How long does cremation take? The entire cremation timeframe — including any waiting period, authorization and the actual cremation — can take anywhere from four days to two weeks from start to finish. The cremation itself takes about three to four hours, with another one to two hours for processing.
God. Jehovah’s Witnesses believe that: … Jesus Christ is his firstborn son, is inferior to God, and was created by God. The Holy Spirit is not a person; it is God’s active force.
Jehovah’s Witnesses believe only their religion really obeys God’s instructions and that God does not approve of any other religions (including Catholics, Protestants, Buddhists and Muslims) because they do not follow the Bible the right way.
The difference between Christian Bible and Jehovah’s Witness Bible is that the latter uses New World Translation (NWT) to define God, which is not the case with the Christian Bible. … The Christian Bible holds the old as well as new testaments. Jehovah’s Witness Bible is inspired by the New World Translation.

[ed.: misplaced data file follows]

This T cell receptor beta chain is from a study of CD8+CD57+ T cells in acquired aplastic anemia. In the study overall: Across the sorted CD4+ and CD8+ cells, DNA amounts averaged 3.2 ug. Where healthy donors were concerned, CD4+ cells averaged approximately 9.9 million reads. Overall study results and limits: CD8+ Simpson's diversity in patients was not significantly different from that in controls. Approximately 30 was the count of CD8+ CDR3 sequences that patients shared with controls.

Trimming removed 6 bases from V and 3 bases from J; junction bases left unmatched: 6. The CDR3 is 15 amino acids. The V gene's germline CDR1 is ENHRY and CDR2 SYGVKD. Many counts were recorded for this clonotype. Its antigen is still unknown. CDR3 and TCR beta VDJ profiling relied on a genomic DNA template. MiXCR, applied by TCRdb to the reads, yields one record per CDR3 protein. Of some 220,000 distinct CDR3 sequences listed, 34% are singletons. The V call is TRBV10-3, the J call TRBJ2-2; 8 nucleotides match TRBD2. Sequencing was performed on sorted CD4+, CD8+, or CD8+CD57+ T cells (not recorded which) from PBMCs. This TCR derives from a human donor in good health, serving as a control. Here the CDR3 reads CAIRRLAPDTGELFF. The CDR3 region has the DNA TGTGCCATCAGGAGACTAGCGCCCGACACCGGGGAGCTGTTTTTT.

DIET/FOOD PREFERENCE & PRACTICES
Jehovah’s Witnesses abstain from eating the meat of animals from which blood has not been properly drained. They also refrain from eating such things as blood sausage and blood soup. No special preparation is required.
Jehovah is the almighty God, whereas Jesus is his firstborn, created by Jehovah before any other Creation. Jehovah created us and deserves our worship. Jehovah purposed for Jesus to come to earth in the form of a human being, which Jesus followed.
Jehovah’s Witnesses reject foods containing blood but have no other special dietary requirements. Some Jehovah’s Witnesses may be vegetarian and others may abstain from alcohol, but this is a personal choice. Jehovah’s Witnesses do not smoke or use other tobacco products.